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Hidden Waste Lines

It’s always better to have a problem out in the open than hidden. If a problem goes unseen, how can you fix it? The same thing applies to waste lines—wouldn’t it make sense to install the offset of one somewhere where the pipe is visible and easily accessible instead of concealed in the ground? Why risk having hard to find, sour smelling waste leaks when there’s a simpler solution to be had?

Last week we were called to find the source of a waste leak in an elevator pit, which could have come from any number of waste pipes buried underneath the concrete slab of the basement floor in a 20 story building with 120 residential apartments in Midtown Manhattan. Our aim was to figure out where this leak was coming from without chopping through the entire basement floor. You may think this sounds like a needle-in-a-haystack situation, but due to the availability of advanced equipment today, the task was not as difficult as it once was. We traced out the waste lines under the floor by using a specialized snake line with a pulsating sonar tip, which is then tracked by using a locator device. This allowed us to determine the locations of the lines and showed us the general area where the floor needed to be opened so we could repair the leak. Though this hunt took several hours to complete, we only had an estimated location of the leak, not the specific one and the tenant shareholders were really suffering from the odor every time they came near the elevator. But, as you can see, this is not a quick process.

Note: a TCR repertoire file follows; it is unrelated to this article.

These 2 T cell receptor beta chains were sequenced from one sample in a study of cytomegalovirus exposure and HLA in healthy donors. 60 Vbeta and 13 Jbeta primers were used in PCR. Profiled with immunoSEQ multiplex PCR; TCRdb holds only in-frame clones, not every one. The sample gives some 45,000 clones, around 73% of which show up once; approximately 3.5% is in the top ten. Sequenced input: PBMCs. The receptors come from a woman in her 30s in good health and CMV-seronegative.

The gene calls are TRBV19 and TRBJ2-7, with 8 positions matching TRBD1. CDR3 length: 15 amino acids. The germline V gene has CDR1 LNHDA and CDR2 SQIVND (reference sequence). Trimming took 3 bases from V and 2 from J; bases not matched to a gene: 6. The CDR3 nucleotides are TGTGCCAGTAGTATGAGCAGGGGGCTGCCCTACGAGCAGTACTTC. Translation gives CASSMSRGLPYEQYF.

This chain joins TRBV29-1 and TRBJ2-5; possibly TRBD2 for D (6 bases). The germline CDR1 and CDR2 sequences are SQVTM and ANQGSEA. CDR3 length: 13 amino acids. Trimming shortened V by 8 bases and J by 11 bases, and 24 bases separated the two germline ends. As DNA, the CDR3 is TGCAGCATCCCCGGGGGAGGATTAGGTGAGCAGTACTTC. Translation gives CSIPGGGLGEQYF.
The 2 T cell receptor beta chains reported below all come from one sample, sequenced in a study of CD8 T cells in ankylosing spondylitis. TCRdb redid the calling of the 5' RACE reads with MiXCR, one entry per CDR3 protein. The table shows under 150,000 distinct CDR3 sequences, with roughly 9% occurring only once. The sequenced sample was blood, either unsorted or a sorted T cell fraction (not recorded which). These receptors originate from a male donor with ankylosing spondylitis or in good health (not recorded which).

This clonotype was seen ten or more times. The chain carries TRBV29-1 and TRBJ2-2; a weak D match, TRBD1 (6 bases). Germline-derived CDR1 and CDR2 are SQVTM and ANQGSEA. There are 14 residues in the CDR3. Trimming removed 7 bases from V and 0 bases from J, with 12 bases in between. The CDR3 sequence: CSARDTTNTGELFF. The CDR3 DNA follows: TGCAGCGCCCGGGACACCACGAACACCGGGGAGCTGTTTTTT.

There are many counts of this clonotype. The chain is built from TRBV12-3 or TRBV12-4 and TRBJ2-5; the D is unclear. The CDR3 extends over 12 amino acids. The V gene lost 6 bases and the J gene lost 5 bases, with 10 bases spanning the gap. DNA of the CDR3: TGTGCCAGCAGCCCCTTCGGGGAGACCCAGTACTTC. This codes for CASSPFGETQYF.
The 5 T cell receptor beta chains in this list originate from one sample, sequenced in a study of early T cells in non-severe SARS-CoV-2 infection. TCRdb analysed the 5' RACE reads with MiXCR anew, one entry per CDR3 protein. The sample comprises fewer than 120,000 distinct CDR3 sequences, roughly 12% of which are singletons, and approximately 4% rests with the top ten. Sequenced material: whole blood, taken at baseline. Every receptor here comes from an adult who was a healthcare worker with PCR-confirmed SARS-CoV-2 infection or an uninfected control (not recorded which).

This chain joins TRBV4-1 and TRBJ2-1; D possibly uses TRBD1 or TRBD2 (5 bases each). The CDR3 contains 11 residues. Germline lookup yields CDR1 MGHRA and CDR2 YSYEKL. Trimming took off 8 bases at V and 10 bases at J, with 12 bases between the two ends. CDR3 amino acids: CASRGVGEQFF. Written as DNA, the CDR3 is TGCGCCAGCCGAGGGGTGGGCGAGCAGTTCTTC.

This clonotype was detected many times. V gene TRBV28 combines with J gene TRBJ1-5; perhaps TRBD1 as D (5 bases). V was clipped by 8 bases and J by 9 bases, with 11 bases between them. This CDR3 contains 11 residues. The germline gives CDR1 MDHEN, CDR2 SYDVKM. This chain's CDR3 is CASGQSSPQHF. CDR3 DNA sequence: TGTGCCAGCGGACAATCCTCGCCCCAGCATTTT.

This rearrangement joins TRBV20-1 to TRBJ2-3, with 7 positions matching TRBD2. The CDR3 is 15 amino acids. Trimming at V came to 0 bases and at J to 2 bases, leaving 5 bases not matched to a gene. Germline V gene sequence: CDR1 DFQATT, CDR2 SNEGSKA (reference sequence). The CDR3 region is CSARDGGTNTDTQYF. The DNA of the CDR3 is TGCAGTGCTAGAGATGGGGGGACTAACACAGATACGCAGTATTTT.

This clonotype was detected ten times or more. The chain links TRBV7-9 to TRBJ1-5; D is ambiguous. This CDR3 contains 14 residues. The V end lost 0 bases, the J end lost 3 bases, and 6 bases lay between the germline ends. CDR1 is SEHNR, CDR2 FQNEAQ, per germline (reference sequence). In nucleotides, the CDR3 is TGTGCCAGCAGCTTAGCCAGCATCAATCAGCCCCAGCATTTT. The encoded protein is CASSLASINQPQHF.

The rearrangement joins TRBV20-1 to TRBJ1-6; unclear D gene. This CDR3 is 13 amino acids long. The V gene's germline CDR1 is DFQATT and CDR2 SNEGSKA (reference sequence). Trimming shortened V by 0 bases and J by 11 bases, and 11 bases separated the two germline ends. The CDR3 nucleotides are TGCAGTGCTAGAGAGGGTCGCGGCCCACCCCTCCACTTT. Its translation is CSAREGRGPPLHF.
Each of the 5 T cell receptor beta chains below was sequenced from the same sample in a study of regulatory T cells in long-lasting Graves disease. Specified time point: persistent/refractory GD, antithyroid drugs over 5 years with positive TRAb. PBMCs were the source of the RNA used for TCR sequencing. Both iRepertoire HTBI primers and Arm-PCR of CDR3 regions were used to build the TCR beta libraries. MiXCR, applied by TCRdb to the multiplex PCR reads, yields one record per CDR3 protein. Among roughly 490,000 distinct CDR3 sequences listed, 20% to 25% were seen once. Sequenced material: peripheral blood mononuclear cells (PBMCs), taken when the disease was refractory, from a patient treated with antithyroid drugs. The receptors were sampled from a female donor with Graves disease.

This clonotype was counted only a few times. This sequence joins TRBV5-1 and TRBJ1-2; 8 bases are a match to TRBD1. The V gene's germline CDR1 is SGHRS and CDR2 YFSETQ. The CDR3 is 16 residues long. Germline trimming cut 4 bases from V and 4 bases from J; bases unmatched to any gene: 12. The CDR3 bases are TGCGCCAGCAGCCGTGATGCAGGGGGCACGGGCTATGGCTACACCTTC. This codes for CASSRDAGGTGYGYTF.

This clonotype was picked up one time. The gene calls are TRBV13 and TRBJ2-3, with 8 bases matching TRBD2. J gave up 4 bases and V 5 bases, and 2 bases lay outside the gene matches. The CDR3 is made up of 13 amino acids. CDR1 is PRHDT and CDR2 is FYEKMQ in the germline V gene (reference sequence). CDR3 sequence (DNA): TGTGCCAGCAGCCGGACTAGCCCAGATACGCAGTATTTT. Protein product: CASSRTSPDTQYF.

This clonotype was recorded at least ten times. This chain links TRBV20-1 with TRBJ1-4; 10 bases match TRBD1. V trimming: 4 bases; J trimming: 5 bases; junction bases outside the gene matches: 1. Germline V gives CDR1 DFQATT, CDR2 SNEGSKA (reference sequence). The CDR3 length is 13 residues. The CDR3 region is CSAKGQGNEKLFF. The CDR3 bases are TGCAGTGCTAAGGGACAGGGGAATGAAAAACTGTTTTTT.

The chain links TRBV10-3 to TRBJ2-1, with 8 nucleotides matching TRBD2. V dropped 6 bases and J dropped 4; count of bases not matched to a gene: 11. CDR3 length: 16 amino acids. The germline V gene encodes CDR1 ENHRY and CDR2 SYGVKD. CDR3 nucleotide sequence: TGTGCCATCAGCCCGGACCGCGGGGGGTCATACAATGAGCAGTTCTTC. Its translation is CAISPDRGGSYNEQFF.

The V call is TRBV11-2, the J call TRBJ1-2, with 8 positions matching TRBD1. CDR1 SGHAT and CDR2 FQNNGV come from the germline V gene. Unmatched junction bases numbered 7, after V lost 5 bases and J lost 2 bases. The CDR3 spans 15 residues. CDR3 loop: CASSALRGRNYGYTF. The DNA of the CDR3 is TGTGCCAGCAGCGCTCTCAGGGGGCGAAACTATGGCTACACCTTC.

So we made a prediction that the waste in the elevator pit originated from a three-inch kitchen waste line in the floor closest to the pit. But even after tracing the lines and identifying the closest pipe, we still could not pinpoint the exact source of the waste leakage unless all of the waste pipes were exposed. We could have been looking at multiple leaks on multiple pipes in different locations spider webbed under the ground. Only by opening the floor and exposing the pipes could we be certain which pipe, or pipes, were seeping into the pit.

This just goes to show that during construction, developers should consider the practicality of these structures and the costs of maintenance as opposed to just cost savings when they erect the building. All of the hunting, guessing, predicting and assuming could have been avoided if the waste pipes had been exposed and hung from the ceiling in the first place rather than buried underneath concrete. In this case, the adage “out of sight, out of mind” does not apply.

By Spencer Kraus – Account Manager – Fred Smith Plumbing & Heating Co.


When you call Fred Smith Plumbing you get an expert on the phone who can solve your problem fast. Most days, that expert will probaby be owner Philip Kraus.

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